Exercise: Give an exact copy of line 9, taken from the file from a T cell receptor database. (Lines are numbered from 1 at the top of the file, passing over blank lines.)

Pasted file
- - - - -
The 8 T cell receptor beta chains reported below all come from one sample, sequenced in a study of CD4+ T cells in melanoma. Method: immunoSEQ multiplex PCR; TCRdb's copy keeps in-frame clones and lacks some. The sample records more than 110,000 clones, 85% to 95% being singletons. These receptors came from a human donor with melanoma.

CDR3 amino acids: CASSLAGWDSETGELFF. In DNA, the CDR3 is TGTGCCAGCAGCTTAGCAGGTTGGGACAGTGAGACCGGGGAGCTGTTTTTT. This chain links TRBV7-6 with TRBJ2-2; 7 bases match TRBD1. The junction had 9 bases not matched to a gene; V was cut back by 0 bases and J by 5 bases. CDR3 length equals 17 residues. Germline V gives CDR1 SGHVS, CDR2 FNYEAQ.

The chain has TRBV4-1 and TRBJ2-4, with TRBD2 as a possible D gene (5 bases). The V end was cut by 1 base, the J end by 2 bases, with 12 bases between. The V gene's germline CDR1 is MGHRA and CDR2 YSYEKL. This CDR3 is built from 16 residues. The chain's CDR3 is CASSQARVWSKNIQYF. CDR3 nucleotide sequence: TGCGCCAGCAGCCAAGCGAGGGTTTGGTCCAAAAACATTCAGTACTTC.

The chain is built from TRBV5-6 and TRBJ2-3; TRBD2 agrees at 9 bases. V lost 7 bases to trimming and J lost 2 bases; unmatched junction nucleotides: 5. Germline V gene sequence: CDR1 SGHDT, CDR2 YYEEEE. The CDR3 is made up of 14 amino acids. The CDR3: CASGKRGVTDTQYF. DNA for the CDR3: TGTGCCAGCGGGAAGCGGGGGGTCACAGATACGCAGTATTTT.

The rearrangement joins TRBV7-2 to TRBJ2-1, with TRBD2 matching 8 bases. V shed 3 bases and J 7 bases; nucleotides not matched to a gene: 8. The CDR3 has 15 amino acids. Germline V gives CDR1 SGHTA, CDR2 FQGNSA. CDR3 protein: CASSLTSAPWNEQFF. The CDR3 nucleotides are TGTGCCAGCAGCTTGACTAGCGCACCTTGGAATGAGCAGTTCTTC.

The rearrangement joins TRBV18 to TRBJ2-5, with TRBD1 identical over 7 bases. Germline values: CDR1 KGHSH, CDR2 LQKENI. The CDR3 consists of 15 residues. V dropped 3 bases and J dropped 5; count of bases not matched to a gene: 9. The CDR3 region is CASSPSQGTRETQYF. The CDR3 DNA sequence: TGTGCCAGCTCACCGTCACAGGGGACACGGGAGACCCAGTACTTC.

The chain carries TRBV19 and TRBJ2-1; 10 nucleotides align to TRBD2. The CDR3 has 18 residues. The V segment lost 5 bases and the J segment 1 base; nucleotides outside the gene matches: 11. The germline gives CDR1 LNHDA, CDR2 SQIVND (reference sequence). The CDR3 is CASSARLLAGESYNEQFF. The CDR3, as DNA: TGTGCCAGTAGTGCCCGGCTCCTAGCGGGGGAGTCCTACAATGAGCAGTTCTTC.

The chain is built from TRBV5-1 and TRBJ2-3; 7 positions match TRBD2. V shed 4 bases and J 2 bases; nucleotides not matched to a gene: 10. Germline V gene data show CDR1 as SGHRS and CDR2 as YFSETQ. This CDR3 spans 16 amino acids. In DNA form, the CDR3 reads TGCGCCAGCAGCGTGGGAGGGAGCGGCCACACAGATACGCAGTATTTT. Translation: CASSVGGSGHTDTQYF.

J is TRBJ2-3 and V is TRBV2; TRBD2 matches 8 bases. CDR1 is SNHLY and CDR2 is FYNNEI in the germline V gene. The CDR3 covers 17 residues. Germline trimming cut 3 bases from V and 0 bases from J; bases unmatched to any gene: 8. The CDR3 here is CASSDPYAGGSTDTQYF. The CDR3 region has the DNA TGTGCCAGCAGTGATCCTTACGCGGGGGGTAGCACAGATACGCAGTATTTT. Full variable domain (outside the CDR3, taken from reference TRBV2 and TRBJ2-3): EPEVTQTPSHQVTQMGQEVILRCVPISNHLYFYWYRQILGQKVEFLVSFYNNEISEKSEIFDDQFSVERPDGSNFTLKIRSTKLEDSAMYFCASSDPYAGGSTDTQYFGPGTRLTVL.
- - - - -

J is TRBJ2-3 and V is TRBV2; TRBD2 matches 8 bases. CDR1 is SNHLY and CDR2 is FYNNEI in the germline V gene. The CDR3 covers 17 residues. Germline trimming cut 3 bases from V and 0 bases from J; bases unmatched to any gene: 8. The CDR3 here is CASSDPYAGGSTDTQYF. The CDR3 region has the DNA TGTGCCAGCAGTGATCCTTACGCGGGGGGTAGCACAGATACGCAGTATTTT. Full variable domain (outside the CDR3, taken from reference TRBV2 and TRBJ2-3): EPEVTQTPSHQVTQMGQEVILRCVPISNHLYFYWYRQILGQKVEFLVSFYNNEISEKSEIFDDQFSVERPDGSNFTLKIRSTKLEDSAMYFCASSDPYAGGSTDTQYFGPGTRLTVL.